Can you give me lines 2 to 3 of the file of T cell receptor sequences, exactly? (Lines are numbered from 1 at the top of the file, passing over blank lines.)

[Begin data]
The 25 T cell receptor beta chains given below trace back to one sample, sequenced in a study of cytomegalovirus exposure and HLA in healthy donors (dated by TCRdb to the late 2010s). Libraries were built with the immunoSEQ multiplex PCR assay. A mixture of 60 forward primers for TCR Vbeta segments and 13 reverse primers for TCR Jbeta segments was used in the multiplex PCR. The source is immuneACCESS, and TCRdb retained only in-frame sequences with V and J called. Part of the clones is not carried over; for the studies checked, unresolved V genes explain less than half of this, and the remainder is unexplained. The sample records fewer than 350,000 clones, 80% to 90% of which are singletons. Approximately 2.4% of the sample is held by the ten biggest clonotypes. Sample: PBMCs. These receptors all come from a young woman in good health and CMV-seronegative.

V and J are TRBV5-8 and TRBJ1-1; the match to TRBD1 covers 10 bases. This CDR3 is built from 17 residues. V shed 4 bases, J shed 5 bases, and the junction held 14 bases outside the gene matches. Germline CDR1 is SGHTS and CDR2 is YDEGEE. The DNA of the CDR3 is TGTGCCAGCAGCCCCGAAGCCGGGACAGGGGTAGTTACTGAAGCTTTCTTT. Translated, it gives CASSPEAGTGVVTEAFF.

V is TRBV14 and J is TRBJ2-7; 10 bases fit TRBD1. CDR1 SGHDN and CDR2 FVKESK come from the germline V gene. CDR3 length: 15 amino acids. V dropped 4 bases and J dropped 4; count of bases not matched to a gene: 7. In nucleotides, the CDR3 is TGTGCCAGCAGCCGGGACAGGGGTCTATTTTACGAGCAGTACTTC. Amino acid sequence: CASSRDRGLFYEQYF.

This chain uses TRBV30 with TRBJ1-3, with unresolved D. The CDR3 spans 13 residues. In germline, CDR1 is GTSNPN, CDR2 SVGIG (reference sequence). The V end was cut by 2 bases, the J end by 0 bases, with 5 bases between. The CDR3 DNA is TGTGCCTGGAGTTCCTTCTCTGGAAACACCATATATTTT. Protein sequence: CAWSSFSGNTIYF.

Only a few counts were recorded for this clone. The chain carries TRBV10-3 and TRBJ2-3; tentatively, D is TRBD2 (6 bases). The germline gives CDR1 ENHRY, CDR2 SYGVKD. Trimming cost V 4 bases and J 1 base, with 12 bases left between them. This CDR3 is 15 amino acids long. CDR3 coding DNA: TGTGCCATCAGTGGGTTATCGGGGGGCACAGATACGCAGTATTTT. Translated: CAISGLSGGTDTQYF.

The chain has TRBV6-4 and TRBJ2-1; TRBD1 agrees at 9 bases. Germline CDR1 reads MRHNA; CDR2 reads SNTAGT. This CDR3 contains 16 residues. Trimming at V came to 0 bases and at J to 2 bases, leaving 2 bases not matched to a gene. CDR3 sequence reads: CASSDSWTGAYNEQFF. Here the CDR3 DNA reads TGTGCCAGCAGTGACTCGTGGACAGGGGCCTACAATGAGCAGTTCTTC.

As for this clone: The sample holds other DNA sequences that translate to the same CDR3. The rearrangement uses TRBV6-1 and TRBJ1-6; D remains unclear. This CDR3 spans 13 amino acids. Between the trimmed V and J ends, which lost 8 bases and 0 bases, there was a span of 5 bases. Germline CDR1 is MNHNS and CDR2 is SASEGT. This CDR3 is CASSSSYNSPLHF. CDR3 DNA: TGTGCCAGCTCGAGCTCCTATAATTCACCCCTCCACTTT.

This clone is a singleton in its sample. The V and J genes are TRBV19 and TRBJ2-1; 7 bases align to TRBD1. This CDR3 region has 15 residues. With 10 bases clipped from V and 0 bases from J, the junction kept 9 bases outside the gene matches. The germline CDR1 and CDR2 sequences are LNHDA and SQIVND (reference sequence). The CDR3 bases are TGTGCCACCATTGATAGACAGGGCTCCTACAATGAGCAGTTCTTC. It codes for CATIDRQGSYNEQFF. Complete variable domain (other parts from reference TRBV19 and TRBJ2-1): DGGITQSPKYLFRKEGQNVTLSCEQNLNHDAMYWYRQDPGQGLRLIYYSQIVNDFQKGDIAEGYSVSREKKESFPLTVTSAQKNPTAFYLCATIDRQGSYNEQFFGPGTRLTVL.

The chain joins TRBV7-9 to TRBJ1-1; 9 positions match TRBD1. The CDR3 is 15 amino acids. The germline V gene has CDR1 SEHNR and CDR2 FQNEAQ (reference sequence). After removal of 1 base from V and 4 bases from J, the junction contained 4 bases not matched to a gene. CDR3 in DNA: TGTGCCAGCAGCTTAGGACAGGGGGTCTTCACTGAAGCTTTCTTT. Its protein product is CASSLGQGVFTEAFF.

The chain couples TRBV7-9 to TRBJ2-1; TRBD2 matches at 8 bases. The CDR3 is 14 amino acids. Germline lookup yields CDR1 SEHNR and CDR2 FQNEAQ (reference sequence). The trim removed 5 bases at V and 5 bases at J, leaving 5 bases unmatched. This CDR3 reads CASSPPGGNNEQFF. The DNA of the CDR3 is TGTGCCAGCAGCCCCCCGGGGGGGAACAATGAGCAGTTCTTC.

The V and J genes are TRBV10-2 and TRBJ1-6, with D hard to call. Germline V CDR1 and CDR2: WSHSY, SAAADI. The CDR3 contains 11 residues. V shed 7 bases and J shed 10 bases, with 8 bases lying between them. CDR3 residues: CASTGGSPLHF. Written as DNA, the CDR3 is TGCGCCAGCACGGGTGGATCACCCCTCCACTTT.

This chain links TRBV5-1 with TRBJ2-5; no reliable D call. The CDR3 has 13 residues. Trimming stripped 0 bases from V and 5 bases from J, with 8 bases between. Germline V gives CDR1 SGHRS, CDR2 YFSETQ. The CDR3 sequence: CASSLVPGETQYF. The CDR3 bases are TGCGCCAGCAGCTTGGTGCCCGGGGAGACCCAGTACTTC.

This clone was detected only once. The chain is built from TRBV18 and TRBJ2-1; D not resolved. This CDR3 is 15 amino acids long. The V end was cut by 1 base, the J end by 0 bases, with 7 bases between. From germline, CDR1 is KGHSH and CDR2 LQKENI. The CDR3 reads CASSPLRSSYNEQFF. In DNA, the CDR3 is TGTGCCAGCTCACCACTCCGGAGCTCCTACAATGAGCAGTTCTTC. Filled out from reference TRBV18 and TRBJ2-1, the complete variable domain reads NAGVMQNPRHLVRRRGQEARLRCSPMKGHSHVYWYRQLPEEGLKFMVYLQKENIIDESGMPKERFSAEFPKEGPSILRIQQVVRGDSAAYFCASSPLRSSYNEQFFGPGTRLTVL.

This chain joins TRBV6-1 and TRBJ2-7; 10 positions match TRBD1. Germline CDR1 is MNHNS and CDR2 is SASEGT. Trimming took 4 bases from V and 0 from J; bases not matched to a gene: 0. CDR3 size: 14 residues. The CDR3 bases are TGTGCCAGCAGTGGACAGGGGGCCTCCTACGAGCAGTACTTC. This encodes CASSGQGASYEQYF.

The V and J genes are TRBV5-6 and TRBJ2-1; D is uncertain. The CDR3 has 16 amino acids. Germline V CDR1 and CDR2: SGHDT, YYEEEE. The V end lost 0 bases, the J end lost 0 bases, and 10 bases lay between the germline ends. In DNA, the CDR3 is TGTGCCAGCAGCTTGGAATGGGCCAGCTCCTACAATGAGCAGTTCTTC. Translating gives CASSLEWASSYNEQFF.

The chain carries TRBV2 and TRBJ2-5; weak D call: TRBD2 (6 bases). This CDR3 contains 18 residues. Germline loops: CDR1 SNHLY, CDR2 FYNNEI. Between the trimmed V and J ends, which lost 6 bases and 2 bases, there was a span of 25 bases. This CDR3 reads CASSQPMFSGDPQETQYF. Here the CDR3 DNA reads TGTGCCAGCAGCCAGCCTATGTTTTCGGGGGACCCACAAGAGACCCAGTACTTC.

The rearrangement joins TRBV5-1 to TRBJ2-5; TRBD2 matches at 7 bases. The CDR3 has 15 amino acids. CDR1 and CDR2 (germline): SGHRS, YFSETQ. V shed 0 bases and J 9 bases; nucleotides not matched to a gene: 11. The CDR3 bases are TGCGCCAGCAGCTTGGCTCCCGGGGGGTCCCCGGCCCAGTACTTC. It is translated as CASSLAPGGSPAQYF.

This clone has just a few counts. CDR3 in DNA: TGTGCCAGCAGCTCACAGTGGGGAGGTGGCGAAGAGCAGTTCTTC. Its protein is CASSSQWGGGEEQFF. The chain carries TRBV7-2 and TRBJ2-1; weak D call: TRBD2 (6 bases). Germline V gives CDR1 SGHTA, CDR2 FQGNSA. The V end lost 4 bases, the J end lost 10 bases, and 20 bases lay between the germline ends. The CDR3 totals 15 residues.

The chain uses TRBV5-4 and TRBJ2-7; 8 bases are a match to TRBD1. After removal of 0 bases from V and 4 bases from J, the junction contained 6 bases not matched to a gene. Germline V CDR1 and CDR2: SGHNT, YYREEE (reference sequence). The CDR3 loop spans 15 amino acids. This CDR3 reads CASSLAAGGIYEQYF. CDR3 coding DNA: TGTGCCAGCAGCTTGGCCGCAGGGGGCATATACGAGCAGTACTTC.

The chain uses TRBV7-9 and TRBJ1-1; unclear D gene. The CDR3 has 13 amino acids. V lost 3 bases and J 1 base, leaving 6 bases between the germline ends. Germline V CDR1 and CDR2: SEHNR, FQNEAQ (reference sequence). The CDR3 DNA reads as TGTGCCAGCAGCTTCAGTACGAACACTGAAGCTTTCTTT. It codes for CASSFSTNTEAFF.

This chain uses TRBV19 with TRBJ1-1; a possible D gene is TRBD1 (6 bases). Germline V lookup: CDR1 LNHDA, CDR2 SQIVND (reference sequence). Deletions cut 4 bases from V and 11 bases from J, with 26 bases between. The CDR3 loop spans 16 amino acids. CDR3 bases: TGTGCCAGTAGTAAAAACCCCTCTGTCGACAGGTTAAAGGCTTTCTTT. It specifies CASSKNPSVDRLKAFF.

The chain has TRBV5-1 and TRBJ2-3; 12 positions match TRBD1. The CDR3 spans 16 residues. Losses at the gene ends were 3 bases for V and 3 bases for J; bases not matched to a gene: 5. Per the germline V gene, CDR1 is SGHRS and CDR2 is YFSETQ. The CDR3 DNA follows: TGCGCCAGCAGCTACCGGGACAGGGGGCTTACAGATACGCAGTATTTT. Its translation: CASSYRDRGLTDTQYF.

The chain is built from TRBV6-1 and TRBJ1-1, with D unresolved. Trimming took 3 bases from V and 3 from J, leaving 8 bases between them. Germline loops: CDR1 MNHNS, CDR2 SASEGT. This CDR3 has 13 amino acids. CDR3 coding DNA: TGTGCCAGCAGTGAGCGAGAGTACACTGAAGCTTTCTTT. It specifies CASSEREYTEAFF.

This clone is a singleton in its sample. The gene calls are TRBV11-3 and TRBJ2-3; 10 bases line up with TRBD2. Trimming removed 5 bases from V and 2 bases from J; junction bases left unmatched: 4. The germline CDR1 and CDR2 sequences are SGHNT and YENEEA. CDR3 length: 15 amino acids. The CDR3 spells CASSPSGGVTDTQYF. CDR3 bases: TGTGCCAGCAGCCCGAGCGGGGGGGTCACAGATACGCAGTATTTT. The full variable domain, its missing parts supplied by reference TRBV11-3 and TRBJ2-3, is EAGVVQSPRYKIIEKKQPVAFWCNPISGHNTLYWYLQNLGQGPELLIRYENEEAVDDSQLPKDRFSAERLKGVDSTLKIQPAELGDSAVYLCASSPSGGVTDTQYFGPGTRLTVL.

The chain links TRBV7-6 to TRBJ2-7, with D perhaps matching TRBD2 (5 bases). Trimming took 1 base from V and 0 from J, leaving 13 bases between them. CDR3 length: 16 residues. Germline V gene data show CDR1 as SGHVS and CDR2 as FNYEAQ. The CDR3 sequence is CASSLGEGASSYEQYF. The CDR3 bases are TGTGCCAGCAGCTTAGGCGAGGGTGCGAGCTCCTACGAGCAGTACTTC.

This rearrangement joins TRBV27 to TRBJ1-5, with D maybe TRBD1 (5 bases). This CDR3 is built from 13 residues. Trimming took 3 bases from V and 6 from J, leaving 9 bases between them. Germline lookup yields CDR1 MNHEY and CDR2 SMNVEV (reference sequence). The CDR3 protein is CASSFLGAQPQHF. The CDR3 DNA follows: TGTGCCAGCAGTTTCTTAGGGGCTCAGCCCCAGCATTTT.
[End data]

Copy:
V and J are TRBV5-8 and TRBJ1-1; the match to TRBD1 covers 10 bases. This CDR3 is built from 17 residues. V shed 4 bases, J shed 5 bases, and the junction held 14 bases outside the gene matches. Germline CDR1 is SGHTS and CDR2 is YDEGEE. The DNA of the CDR3 is TGTGCCAGCAGCCCCGAAGCCGGGACAGGGGTAGTTACTGAAGCTTTCTTT. Translated, it gives CASSPEAGTGVVTEAFF.

V is TRBV14 and J is TRBJ2-7; 10 bases fit TRBD1. CDR1 SGHDN and CDR2 FVKESK come from the germline V gene. CDR3 length: 15 amino acids. V dropped 4 bases and J dropped 4; count of bases not matched to a gene: 7. In nucleotides, the CDR3 is TGTGCCAGCAGCCGGGACAGGGGTCTATTTTACGAGCAGTACTTC. Amino acid sequence: CASSRDRGLFYEQYF.